INTRODUCTION TO MAPLE
DR. JOHN C. NARDODIVISION OF MATHEMATICS & COMPUTER SCIENCEOGLETHORPE UNIVERSITYjnardo@oglethorpe.eduhttp://www.oglethorpe.edu/faculty/~j_nardo/This worksheet provides a basic introduction to the Maple Computer Algebra System. It is intended as a quick-paced tutorial to familiarize the reader with Maple's power abilities with numeric calculations, functions, algebra, and graphing. This worksheet will prepare the reader for using Maple in College Algebra, Analytic Geometry, Calculus, and beyond.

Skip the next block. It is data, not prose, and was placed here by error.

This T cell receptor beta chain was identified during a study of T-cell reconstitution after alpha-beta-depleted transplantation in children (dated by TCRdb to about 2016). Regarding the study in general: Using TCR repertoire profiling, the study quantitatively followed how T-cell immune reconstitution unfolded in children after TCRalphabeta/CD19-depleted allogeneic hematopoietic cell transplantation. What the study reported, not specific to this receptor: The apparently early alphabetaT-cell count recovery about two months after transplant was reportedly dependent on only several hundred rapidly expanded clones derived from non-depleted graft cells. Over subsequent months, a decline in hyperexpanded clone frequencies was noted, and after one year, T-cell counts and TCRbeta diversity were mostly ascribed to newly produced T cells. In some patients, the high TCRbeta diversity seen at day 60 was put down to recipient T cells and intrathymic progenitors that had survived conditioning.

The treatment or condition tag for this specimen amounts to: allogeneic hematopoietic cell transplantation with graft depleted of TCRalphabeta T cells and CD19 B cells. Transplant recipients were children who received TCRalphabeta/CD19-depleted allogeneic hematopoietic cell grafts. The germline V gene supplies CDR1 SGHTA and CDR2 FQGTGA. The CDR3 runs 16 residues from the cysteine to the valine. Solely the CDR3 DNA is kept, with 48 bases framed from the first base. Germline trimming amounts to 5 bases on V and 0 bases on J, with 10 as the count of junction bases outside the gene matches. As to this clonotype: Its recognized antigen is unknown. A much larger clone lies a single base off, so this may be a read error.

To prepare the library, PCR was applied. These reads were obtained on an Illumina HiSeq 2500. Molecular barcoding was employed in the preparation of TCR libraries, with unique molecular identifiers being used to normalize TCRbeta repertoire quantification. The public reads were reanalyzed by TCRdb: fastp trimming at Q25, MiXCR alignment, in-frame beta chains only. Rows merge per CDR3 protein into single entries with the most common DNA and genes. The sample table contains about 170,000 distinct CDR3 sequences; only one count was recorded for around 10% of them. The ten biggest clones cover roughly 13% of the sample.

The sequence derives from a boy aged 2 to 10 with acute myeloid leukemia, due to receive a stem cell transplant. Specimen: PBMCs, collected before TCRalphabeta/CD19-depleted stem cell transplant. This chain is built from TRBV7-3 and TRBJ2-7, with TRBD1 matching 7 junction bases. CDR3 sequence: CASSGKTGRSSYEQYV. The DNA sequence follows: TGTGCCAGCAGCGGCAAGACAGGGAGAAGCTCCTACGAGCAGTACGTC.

Note that this worksheet is in a "read, point, and click" format. You will read about command and then execute the statements already prepared for you in advance. This is unlike the way that you will use Maple when creating mathematics! You will have to know the syntax/commands to use for exploring the given situation.This introduction is divided into the topics below. To access/open a particular section, click on the plus sign to the left of its heading. This reveals the instructions through which you should work. To hide/close an open section, click on the minus sign to the left of its heading. IMPORTANT NOTES:When using any of the sections below or creating your own work in Maple, it is necessary to clear any previous Maple definitions and calculations by using the restart command. After a command prompt >, type the word restart followed by a semicolon and then press enter. If there is no command prompt present, click the toolbar button, the 13th button on the first row, [> to create one.Though you can type certain expressions into Maple in "standard" mathematics notation, it is best to work with the syntax/language of Maple. From the Options menu, highlight Input Display with your mouse. A cascading menu will open to the right. Make sure that Maple Notation is checked. If not, click on that phrase to "check" it.When working through the tutorial, read through the text using the standard Windows scrollbar on the right to move your position. When you encounter an exression in red following a command prompt, click anywhere in the expression and press the Enter key to execute the command.<Text-field layout="Heading 1" style="_cstyle257"><Font bold="true" family="Times New Roman" foreground="[0,0,0]" italic="false" underline="false">What is Maple?</Font></Text-field>Maple is a sophisticated piece of software designed for doing various types of mathematics via a computer. Maple can perform numerically. Like your scientific or graphing calculator, it can execute basic arithmetic operations and calculate values for exponential, logarithmic, trigonometric, and root functions. Maple can perform graphically. Like your graphing calculator, Maple can graph explicit functions of the form NiMvJSJ5Ry0lImZHNiMlInhH. Unlike most graphing calculators, Maple can graph implicit functions and multivariable functions. Maple can perform symbolically. Unlike calculators, Maple can factor algebraic expressions, expand algebraic expressions, solve equations, etc. Also, it can be an invaluable tool in Calculus by calculating limits, derivatives, and integrals. Furthermore, Maple has a built-in programming language and export features to spreadsheets in Microsoft Excel and to matrix-related objects in MATLAB.<Text-field layout="Heading 1" style="_cstyle258"><Font bold="true" family="Times New Roman" foreground="[0,0,0]" italic="false" underline="false">Numerical Calculations</Font></Text-field>Maple can act as a regular scientific or graphing calculator. Type expressions after the command prompt > in the usual way. However, each calculation must be terminated by typing a semicolon before pressing enter.restart;1+2;150-3;2*159;10/5;2^4;1+(3-2)*(18/6);1+3-2*18/6;1+3/2;1.0+3/2;Notice that Maple follows the usual algebraic order of operations: parentheses, exponentiation, multiplication/division, and then addition/subtraction. If you are unsure about how the order of operations will be executed in Maple, then feel free to force the order you wish by using parentheses.WARNING: Maple requires an asterisk for multiplication! You may not use the traditional mathematics shortcut of juxtaposing terms.2*3;2 3;Maple operates with exact numbers when possible. In the next to the last example above, Maple returned a rational number 5/2 instead of the decimal number 2.5. This is standard for this program. If you wish a expression to be viewed as an approximation or decimal, you may force this by using the evalf command (or many times, by typing a decimal in the expression to be evaluated).1-Pi;evalf(1-Pi);Be sure to capitalize in the previous example. To Maple, the expression "Pi" is the mathematical constant representing the ratio of a circle's circumference to its diameter. To Maple, the expression "pi" is the greek letter without any numerical meaning.Pi;evalf(Pi);pi;evalf(pi);Maple has a wealth of built-in mathematical functions.Square Root Functionsqrt(4);sqrt(2);The above expression is the exact value of the square root of two. If you wish to see the decimal form, then "wrap" the command with the evalf command. You can use Maple's memory. The % symbol refers to the previous expression.evalf(%);Instead of typing the above expression, you may edit the original line. In the line >sqrt(2); click to the left of the command name sqrt. Type evalf(. Then click before the semicolon and add another parenthesis. Press enter to execute the modified command. Other Root Functions (Use Fractional Exponents)(8)^(1/3);evalf(%);Exponential Functionsexp(1);exp(0);exp(2);evalf(exp(1));2^8;Logarithmic Functionslog(10);ln(10);ln(exp(1));To use other bases, insert [base] in between the word log and the parentheses. Probably, you wish to use the evalf command to approximate function values. Otherwise, you will get familiar with The Change of Base Theorem from College Algebra. For example, the common base 10 logarithmic function would appear as below.log[10](10);log[10](100);evalf(log[10](100));Trigonometric Functions ... by default in radians!sin(0);cos(0);tan(0);Maple lets you know when functions are undefined.tan(Pi/2);sec(Pi);csc(Pi/2);cot(Pi/4);Inverse Trigonometric Functionsarcsin(1/2);arccos(1);arctan(1);arcsec(sqrt(2));arcsin(0.1);Hyperbolic Trigonometric Functionsevalf(sinh(1));If you wish, you may use the actual definition of the hyperbolic sine function to calculate this function value. Of course, you get the same value.evalf((exp(1)-exp(-1))/2);<Text-field layout="Heading 1" style="_cstyle259"><Font bold="true" family="Times New Roman" foreground="[0,0,0]" italic="false" underline="false">Symbolic Algebra</Font></Text-field>restart;Maple works with variables, expressions, equations, and other algebraic objects in much the same way that we do on paper. When using Maple, any object that you believe you'll need to use later needs tobe given a name. Naming is done with a colon followed by an equal mark (with no space).x:=5;We read the object above as "the name/object/variable x gets the value 5.y=5;We read the object above as a simple equation y = 5.To understand the difference, to Maple, whenever it encounters the object x it replaces it with the number 5. To Maple, the statement y = 5 is a conditional equation (an equation may be true for some values of the variable and false for others).x+2;y+2;We can use "names" of any length in our work sessions. (Do not use names that Maple has already used as commands, for example int, diff, plot, ... Maple will give an error message if you try to do this. Just use a different name.) Let's borrow an example from geometry. Consider a circle. We may define the area of the circle as:area:=Pi*radius^2;If we decide on a particular value for the radius (say 5 inches), we should be able to calculate the corresponding area.radius:=5;area;For the remainder of the work session, radius will retain the value of 5 -- unless we restart the sesion, give radius a new value, or clear out the definition of radius. In the commands below, we redefine radius with a new value and recompute.radius:=7;area;In the commands below, we clear out all definitions of radius and look at the formula for area again.radius:='radius';area;If you wish to substitute values into the area formula without giving radius a permanent value, you may use the substitute command.subs(radius=7,area);Note that in the subs command the regular equal mark without a colon was used.Maple will perform all the excruciatingly tedious operations from algebra: multiplication/expanding, simpligying, rationalizing, common denominators, etc.Before we can use the variable x, we must clear out the old definitions we used. Otherwise, Maple will assume that x is still 5!x:='x';x;expand((x+1)^7);simplify(cos(x)^2+sin(x)^2);rationalize(1/sqrt(3));rationalize(1/(sqrt(x)+5));normal(1/a+1/b);You can also give names to equations. We wish to name a quadratic equation in x. equation1:=6*x^2+x-2=0;Maple has built-in ability to factor over the integers and real numbers.factor(equation1);equation2:=x^2+1=0;factor(equation2);As above, when Maple encounters a expression that will only factor with complex numbers, it returns the original expression to indicate this irreducibility over the reals.We may also factor rational expressions.myrational:=(2*x^2+5*x-3)/(4*x^2-11*x-3);factor(myrational);Maple has built-in ability to solve equations.solve(equation1);solve(equation2);When solving equations, Maple will return complex numbers as solutions and attempts to use exact arithmetic. If you wish to use decimal approximations, then "wrap" the command in the evalf command.solve(equation1);evalf(%);evalf(solve(equation1));Alternatively, you could use the fsolve command, which returns floating point/decimal approximations to solutions.fsolve(equation1);You may use the solve command on systems of equations.solve({2*x-y=0,5*x+y=7});You may use this command to solve for a variable in an expression. We may solve the area formula for a circle for the radius. Note that Maple rationalized the square roots in the denominator to get an "appropriate" final answer.solve(A=Pi*radius^2,radius);<Text-field layout="Heading 1" style="_cstyle260"><Font bold="true" family="Times New Roman" foreground="[0,0,0]" italic="false" underline="false">Functions</Font></Text-field> Consider the simple quadratic function y = x^2 or f(x)=x^2. In mathematics, these two statements are equivalent. However, special care must be taken in Maple when defining functions. Though these two forms are still equivalent, defining functions is more efficient.restart;y:=x^2;This gives the "name" y to the expression x^2. Everywhere you type y Maple will substitute x^2. This is technically not the same as defining a function, as below. NOTE: The arrow is made by typing a dash and then the greater than symbol with no space in between!f:=x->x^2;To see the advantage for defining functions, let's calculate a few function values. When dealing with y, you must use the substitute command. When using functions, you may use traditional mathematics notation.subs(x=0,y);subs(x=1,y);subs(x=x+h,y);subs(x=sqrt(x),y);subs(x=a,y);f(0);f(1);f(x+h);f(sqrt(x));f(a);You may need to use the evalf command, as demonstrated below.g:=x->sqrt(x);g(0);g(1);g(2);evalf(%);g(Pi);evalf(Pi);Maple distinguishes between the "name" of a function and its rule.f;f(x);If a command dealing with functions gives you an unexpected result. Try switching between the name f and the rule f(x). For example, in the next section about graphing, you'll discover which is desirable: plot(f) or plot(f(x)).<Text-field layout="Heading 1" style="_cstyle261"><Font bold="true" family="Times New Roman" foreground="[0,0,0]" italic="false" underline="false">Graphing</Font></Text-field>Maple has many powerful graphing routines built-in and also other available in the package "plots."restart;Graphing Explicit FunctionsThese are equations that can be explicitly solved y = f(x). The syntax for the plot command is: plot(expression or function, interval of x's, options);plot(x^3-2*x^2+x-1,x=-10..10);plot(sin(x),x=-2*Pi..2*Pi);f:=x->ln(x);plot(f(x),x=0..50);plot(f,x=0..50);Note the unexpected result when using the "name" f when you mean the "rule" f(x). When plotting functions, either enter their rule directly or use the f(x) notation!You can plot more than one function/expression at a time. Wrap the objects in braces separated by commas.plot({x^2,2*x,2},x=-10..10);You can also specify a range of values for y.plot(x^2,x=-10..10,y=-1..500);You have many options when graphing. You can add titles and legends to your graphs for clarity. You can label the axes. You can change the thickness of the graphs and their colors. profit:=x->x^2+x+1;plot(profit(x),x=0..10,title="Our Profit",labels=["Number of Units","Profit"],thickness=3,color=blue);plot([sin(x),cos(x)],x=-2*Pi..2*Pi,y=-1..1,title="Basic Trigonometric Functions",legend=["sine","cosine"],labels=["x","y"]);Note that in the above plot of two graphs, instead of enclosing the two functions in braces, we used brackets. This was necessary for the legend to work. (Basically braces indicate a set, which has no particular order. Brackets indicate a list, which has an order.)Special care must be made when graphing functions with discontinuities.dis:=x->1/(x-1);plot(dis(x),x=-10..10,y=-10..10);plot(dis(x),x=-10..10,y=-10..10,discont=true);Recall that Maple draws graphs by computing many points that lie on the graph and connecting those points with small line segments. In the first graph of the rational function above, Maple connected a point low on the graph with a point high on the graph to give the illusion of an asymptote. But remember that asymptotes guide a function but are not part of the graph. If you see a solid vertical line in the graph, then the graph fails the Vertical Line Test and is not a function! Thus, asymptotes must be dotted or not shown explicitly in the graph, as done in the second graph of the rational function above.Graphing Implicit Functions or Equations in GeneralThese are equations that cannot be explicitly solved y = f(x) ... or it would be unwieldly or difficult to accomplish this solution. In order to plot these kinds of graphs, the plots package must be loaded.with(plots);Don't worry about the warning! Look at all the special plots that are at your disposal. The syntax/command for implicit graphing is similar to the plot command. Let's graph the unit circle.implicitplot(x^2+y^2=1,x=-1..1,y=-1..1);Note that the circle looked more like an ellipse than a true circle. Thatis because the scaling on the two axes usually is not forced to be the same. You can make equal scaling on the x and y axes by using the constrained option in scaling, as shown below.implicitplot(x^2+y^2=1,x=-1..1,y=-1..1,scaling=constrained);Now, let's graph an ellipse.implicitplot(x^2-x*y+y^2=3,x=-3..3,y=-3..3);Suppose that a figure looks jagged or is not smooth. There are two possibilities. One, the graph really looks that way. Two, Maple has not drawn enough points. Use the option numpoints to increase the number of points used.implicitplot(x^2-x*y+y^2=3,x=-3..3,y=-3..3,numpoints=1000);Graphing Data SetsSuppose that you have a collection of data points that you wish to graph in a 2D (or 3D) coordinate system. This graph is called a scatterplot. If you wish to "connect the dots," then the graph is called a line graph. Make sure that the plots package is loaded. Define the data set as a list of ordered pairs, using brackets to denote order.with(plots);dataset:=[[0,0],[1,4],[3,4],[5,2],[3,0],[5,-2],[3,-4],[1,-4],[0,0]];pointplot(dataset);You may control the size of the points in the scatterplot by using the symbolsize option.pointplot(dataset,symbolsize=16);You may transform this scatterplot into a line graph by using the style option.pointplot(dataset,style=line);<Text-field layout="Heading 1" style="_cstyle262"><Font bold="true" family="Times New Roman" foreground="[0,0,0]" italic="false" underline="false">Word Processing: Text, Mathematical Expressions, & "Live" Mathematics</Font></Text-field>You may "word process" documents by using Maple's built-in worksheets. As with any new document you create, start with a blank document. Close all windows in Maple. Then click the first button in the toolbar row. Or click on the FILE menu and then NEW.To insert text, click the second button in the third group of toolbar buttons: "T." This will insert a new text field. One text field can hold a sentence, a paragraph, a chapter, etc. You may separate paragraphs in separate text fields or collapse them into one; use your personal stylistic preference.To insert commands for Maple to calculate, click on the last button in the third group of toolbar buttons: "[>." This creates a new Maple execution field. Then type your Maple syntax. Press enter for the result.To insert "Mathematics" statements into your text which you do NOT wish Maple to execute, you have two choices.First, create a new Maple execution field. Type your "Mathematics" as Maple would understand it. Since you do not want Maple to execute the statement, do not press enter. Simply press the "[>" button to get a new field and continue. (If you do press enter, Maple will probably give you an error message.) The drawback to this approach is that your reader has to understand how Maple writes Mathematics. He/she must interpret "f(x)=x^2" as "NiMvLSUiZkc2IyUieEcqJClGJyIiIyIiIg== ."And now for a second better way ...In the middle of your text field, press the first button in the third group of toolbar button: NiMlJlNpZ21hRw==. This will insert a ? placeholder temporarily in your document. Notice that a large blank field/row has appeared in the second line of the toolbar. Type your "Mathematics" here as Maple would understand it, for example, f(x)=x^2. Then when you press enter, Maple will insert the correct typeset "standard" Mathematics into your text field, for example NiMvLSUiZkc2IyUieEcqJClGJyIiIyIiIg==.One final note, if you need more room in a document, then insert a new Maple execution group with the "[>" button. If you want it to be text, simply press the "T" button.You have the normal print, print setup, and print preview options from the FILE menu. The document you create in Maple will be saved with the Maple Worksheet extension ".mws" in Windows.